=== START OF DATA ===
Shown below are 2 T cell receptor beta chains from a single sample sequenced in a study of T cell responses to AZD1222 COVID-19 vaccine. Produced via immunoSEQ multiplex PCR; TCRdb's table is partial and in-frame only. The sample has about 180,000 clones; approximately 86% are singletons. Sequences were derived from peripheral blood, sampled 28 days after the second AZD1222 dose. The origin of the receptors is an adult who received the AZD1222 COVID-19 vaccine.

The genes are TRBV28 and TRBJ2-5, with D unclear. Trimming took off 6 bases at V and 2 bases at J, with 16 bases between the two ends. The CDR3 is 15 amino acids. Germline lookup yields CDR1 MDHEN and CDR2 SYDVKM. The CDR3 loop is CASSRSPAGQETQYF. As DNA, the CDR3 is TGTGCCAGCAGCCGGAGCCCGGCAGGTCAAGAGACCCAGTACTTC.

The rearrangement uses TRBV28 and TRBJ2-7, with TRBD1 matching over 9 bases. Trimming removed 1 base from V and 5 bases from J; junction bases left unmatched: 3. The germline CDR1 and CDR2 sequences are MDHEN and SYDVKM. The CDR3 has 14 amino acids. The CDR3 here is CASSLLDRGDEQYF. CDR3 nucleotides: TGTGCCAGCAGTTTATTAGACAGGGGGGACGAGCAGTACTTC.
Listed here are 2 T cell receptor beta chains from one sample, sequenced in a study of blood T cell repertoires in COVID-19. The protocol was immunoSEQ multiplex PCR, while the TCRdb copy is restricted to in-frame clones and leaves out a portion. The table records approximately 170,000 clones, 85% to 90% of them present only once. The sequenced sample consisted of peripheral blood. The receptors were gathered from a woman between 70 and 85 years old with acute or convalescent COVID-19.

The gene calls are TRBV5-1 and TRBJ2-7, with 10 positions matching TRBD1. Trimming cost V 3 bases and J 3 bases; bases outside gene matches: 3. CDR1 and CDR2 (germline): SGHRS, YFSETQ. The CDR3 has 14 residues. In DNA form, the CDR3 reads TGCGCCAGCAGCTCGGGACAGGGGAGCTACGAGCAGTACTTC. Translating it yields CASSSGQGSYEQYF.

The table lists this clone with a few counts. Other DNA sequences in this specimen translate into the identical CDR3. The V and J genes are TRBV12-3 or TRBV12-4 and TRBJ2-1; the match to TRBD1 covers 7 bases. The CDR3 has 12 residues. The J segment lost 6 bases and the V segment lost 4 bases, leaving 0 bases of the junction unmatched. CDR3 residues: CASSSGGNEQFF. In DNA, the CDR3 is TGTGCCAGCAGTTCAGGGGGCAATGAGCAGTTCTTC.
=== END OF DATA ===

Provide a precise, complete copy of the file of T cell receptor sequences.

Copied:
Shown below are 2 T cell receptor beta chains from a single sample sequenced in a study of T cell responses to AZD1222 COVID-19 vaccine. Produced via immunoSEQ multiplex PCR; TCRdb's table is partial and in-frame only. The sample has about 180,000 clones; approximately 86% are singletons. Sequences were derived from peripheral blood, sampled 28 days after the second AZD1222 dose. The origin of the receptors is an adult who received the AZD1222 COVID-19 vaccine.

The genes are TRBV28 and TRBJ2-5, with D unclear. Trimming took off 6 bases at V and 2 bases at J, with 16 bases between the two ends. The CDR3 is 15 amino acids. Germline lookup yields CDR1 MDHEN and CDR2 SYDVKM. The CDR3 loop is CASSRSPAGQETQYF. As DNA, the CDR3 is TGTGCCAGCAGCCGGAGCCCGGCAGGTCAAGAGACCCAGTACTTC.

The rearrangement uses TRBV28 and TRBJ2-7, with TRBD1 matching over 9 bases. Trimming removed 1 base from V and 5 bases from J; junction bases left unmatched: 3. The germline CDR1 and CDR2 sequences are MDHEN and SYDVKM. The CDR3 has 14 amino acids. The CDR3 here is CASSLLDRGDEQYF. CDR3 nucleotides: TGTGCCAGCAGTTTATTAGACAGGGGGGACGAGCAGTACTTC.
Listed here are 2 T cell receptor beta chains from one sample, sequenced in a study of blood T cell repertoires in COVID-19. The protocol was immunoSEQ multiplex PCR, while the TCRdb copy is restricted to in-frame clones and leaves out a portion. The table records approximately 170,000 clones, 85% to 90% of them present only once. The sequenced sample consisted of peripheral blood. The receptors were gathered from a woman between 70 and 85 years old with acute or convalescent COVID-19.

The gene calls are TRBV5-1 and TRBJ2-7, with 10 positions matching TRBD1. Trimming cost V 3 bases and J 3 bases; bases outside gene matches: 3. CDR1 and CDR2 (germline): SGHRS, YFSETQ. The CDR3 has 14 residues. In DNA form, the CDR3 reads TGCGCCAGCAGCTCGGGACAGGGGAGCTACGAGCAGTACTTC. Translating it yields CASSSGQGSYEQYF.

The table lists this clone with a few counts. Other DNA sequences in this specimen translate into the identical CDR3. The V and J genes are TRBV12-3 or TRBV12-4 and TRBJ2-1; the match to TRBD1 covers 7 bases. The CDR3 has 12 residues. The J segment lost 6 bases and the V segment lost 4 bases, leaving 0 bases of the junction unmatched. CDR3 residues: CASSSGGNEQFF. In DNA, the CDR3 is TGTGCCAGCAGTTCAGGGGGCAATGAGCAGTTCTTC.